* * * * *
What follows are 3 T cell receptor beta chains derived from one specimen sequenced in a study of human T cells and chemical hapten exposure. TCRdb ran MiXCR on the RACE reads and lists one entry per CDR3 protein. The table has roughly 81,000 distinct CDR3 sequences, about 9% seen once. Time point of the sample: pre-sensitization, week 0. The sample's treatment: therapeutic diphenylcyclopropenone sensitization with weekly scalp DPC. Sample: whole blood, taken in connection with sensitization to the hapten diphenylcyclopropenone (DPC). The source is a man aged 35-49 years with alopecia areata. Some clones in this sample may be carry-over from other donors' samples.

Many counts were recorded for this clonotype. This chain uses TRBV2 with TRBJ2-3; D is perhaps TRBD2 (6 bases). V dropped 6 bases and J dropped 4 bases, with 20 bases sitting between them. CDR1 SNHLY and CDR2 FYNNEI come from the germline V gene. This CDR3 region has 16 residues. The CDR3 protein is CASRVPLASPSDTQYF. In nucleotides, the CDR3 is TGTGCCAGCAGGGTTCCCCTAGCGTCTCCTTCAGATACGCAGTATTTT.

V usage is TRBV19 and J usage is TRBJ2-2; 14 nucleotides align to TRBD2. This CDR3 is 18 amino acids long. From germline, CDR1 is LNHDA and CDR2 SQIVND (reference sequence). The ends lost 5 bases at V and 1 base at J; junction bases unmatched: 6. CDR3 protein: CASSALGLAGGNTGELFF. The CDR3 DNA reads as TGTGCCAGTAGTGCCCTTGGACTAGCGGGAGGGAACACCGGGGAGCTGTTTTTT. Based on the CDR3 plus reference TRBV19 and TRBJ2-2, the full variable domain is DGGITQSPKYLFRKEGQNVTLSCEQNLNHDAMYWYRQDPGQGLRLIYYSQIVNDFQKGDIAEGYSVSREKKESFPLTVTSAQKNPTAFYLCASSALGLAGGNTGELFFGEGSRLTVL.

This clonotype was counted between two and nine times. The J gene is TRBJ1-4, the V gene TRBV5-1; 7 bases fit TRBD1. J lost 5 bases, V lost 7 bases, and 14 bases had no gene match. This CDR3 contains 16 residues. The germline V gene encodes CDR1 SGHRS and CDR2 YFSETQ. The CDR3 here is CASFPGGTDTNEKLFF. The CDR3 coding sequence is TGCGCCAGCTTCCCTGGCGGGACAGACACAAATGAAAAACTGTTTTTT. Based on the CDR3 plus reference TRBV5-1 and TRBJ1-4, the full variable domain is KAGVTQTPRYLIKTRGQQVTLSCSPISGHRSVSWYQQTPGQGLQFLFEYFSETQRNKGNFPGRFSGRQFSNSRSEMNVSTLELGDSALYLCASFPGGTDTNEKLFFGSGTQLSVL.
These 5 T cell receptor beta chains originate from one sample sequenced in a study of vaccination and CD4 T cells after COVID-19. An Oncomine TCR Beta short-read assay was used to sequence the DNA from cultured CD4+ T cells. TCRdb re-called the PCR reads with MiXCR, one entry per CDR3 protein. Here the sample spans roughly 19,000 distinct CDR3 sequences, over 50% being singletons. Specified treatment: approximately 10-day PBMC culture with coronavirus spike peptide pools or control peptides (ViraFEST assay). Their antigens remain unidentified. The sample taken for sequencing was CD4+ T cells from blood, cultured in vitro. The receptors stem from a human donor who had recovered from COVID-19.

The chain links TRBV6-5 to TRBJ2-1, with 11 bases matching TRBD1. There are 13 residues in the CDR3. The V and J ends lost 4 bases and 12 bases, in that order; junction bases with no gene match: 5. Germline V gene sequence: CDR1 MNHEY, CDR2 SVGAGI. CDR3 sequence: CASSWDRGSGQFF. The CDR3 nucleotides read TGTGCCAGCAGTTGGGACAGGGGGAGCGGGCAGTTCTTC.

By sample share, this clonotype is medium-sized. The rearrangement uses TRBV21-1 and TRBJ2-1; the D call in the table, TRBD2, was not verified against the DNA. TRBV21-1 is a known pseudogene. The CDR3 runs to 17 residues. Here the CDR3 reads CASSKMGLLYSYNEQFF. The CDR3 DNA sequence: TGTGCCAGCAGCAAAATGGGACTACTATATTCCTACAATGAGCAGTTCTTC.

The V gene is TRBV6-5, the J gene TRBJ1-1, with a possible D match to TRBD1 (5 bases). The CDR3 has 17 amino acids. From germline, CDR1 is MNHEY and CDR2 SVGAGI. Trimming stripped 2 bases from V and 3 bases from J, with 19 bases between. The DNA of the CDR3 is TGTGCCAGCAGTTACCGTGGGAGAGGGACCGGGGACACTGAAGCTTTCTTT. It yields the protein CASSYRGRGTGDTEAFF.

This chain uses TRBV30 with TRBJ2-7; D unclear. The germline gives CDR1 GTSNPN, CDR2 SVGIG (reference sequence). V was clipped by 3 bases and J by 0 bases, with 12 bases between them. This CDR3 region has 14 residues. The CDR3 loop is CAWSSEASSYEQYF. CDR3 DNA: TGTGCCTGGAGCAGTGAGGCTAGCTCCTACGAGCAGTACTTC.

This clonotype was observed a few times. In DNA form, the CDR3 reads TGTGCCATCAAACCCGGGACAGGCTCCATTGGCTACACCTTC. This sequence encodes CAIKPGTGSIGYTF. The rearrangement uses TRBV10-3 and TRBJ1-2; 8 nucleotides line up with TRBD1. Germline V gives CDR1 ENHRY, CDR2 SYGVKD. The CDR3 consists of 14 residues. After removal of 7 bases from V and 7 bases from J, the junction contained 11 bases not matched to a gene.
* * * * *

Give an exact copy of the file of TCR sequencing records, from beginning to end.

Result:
What follows are 3 T cell receptor beta chains derived from one specimen sequenced in a study of human T cells and chemical hapten exposure. TCRdb ran MiXCR on the RACE reads and lists one entry per CDR3 protein. The table has roughly 81,000 distinct CDR3 sequences, about 9% seen once. Time point of the sample: pre-sensitization, week 0. The sample's treatment: therapeutic diphenylcyclopropenone sensitization with weekly scalp DPC. Sample: whole blood, taken in connection with sensitization to the hapten diphenylcyclopropenone (DPC). The source is a man aged 35-49 years with alopecia areata. Some clones in this sample may be carry-over from other donors' samples.

Many counts were recorded for this clonotype. This chain uses TRBV2 with TRBJ2-3; D is perhaps TRBD2 (6 bases). V dropped 6 bases and J dropped 4 bases, with 20 bases sitting between them. CDR1 SNHLY and CDR2 FYNNEI come from the germline V gene. This CDR3 region has 16 residues. The CDR3 protein is CASRVPLASPSDTQYF. In nucleotides, the CDR3 is TGTGCCAGCAGGGTTCCCCTAGCGTCTCCTTCAGATACGCAGTATTTT.

V usage is TRBV19 and J usage is TRBJ2-2; 14 nucleotides align to TRBD2. This CDR3 is 18 amino acids long. From germline, CDR1 is LNHDA and CDR2 SQIVND (reference sequence). The ends lost 5 bases at V and 1 base at J; junction bases unmatched: 6. CDR3 protein: CASSALGLAGGNTGELFF. The CDR3 DNA reads as TGTGCCAGTAGTGCCCTTGGACTAGCGGGAGGGAACACCGGGGAGCTGTTTTTT. Based on the CDR3 plus reference TRBV19 and TRBJ2-2, the full variable domain is DGGITQSPKYLFRKEGQNVTLSCEQNLNHDAMYWYRQDPGQGLRLIYYSQIVNDFQKGDIAEGYSVSREKKESFPLTVTSAQKNPTAFYLCASSALGLAGGNTGELFFGEGSRLTVL.

This clonotype was counted between two and nine times. The J gene is TRBJ1-4, the V gene TRBV5-1; 7 bases fit TRBD1. J lost 5 bases, V lost 7 bases, and 14 bases had no gene match. This CDR3 contains 16 residues. The germline V gene encodes CDR1 SGHRS and CDR2 YFSETQ. The CDR3 here is CASFPGGTDTNEKLFF. The CDR3 coding sequence is TGCGCCAGCTTCCCTGGCGGGACAGACACAAATGAAAAACTGTTTTTT. Based on the CDR3 plus reference TRBV5-1 and TRBJ1-4, the full variable domain is KAGVTQTPRYLIKTRGQQVTLSCSPISGHRSVSWYQQTPGQGLQFLFEYFSETQRNKGNFPGRFSGRQFSNSRSEMNVSTLELGDSALYLCASFPGGTDTNEKLFFGSGTQLSVL.
These 5 T cell receptor beta chains originate from one sample sequenced in a study of vaccination and CD4 T cells after COVID-19. An Oncomine TCR Beta short-read assay was used to sequence the DNA from cultured CD4+ T cells. TCRdb re-called the PCR reads with MiXCR, one entry per CDR3 protein. Here the sample spans roughly 19,000 distinct CDR3 sequences, over 50% being singletons. Specified treatment: approximately 10-day PBMC culture with coronavirus spike peptide pools or control peptides (ViraFEST assay). Their antigens remain unidentified. The sample taken for sequencing was CD4+ T cells from blood, cultured in vitro. The receptors stem from a human donor who had recovered from COVID-19.

The chain links TRBV6-5 to TRBJ2-1, with 11 bases matching TRBD1. There are 13 residues in the CDR3. The V and J ends lost 4 bases and 12 bases, in that order; junction bases with no gene match: 5. Germline V gene sequence: CDR1 MNHEY, CDR2 SVGAGI. CDR3 sequence: CASSWDRGSGQFF. The CDR3 nucleotides read TGTGCCAGCAGTTGGGACAGGGGGAGCGGGCAGTTCTTC.

By sample share, this clonotype is medium-sized. The rearrangement uses TRBV21-1 and TRBJ2-1; the D call in the table, TRBD2, was not verified against the DNA. TRBV21-1 is a known pseudogene. The CDR3 runs to 17 residues. Here the CDR3 reads CASSKMGLLYSYNEQFF. The CDR3 DNA sequence: TGTGCCAGCAGCAAAATGGGACTACTATATTCCTACAATGAGCAGTTCTTC.

The V gene is TRBV6-5, the J gene TRBJ1-1, with a possible D match to TRBD1 (5 bases). The CDR3 has 17 amino acids. From germline, CDR1 is MNHEY and CDR2 SVGAGI. Trimming stripped 2 bases from V and 3 bases from J, with 19 bases between. The DNA of the CDR3 is TGTGCCAGCAGTTACCGTGGGAGAGGGACCGGGGACACTGAAGCTTTCTTT. It yields the protein CASSYRGRGTGDTEAFF.

This chain uses TRBV30 with TRBJ2-7; D unclear. The germline gives CDR1 GTSNPN, CDR2 SVGIG (reference sequence). V was clipped by 3 bases and J by 0 bases, with 12 bases between them. This CDR3 region has 14 residues. The CDR3 loop is CAWSSEASSYEQYF. CDR3 DNA: TGTGCCTGGAGCAGTGAGGCTAGCTCCTACGAGCAGTACTTC.

This clonotype was observed a few times. In DNA form, the CDR3 reads TGTGCCATCAAACCCGGGACAGGCTCCATTGGCTACACCTTC. This sequence encodes CAIKPGTGSIGYTF. The rearrangement uses TRBV10-3 and TRBJ1-2; 8 nucleotides line up with TRBD1. Germline V gives CDR1 ENHRY, CDR2 SYGVKD. The CDR3 consists of 14 residues. After removal of 7 bases from V and 7 bases from J, the junction contained 11 bases not matched to a gene.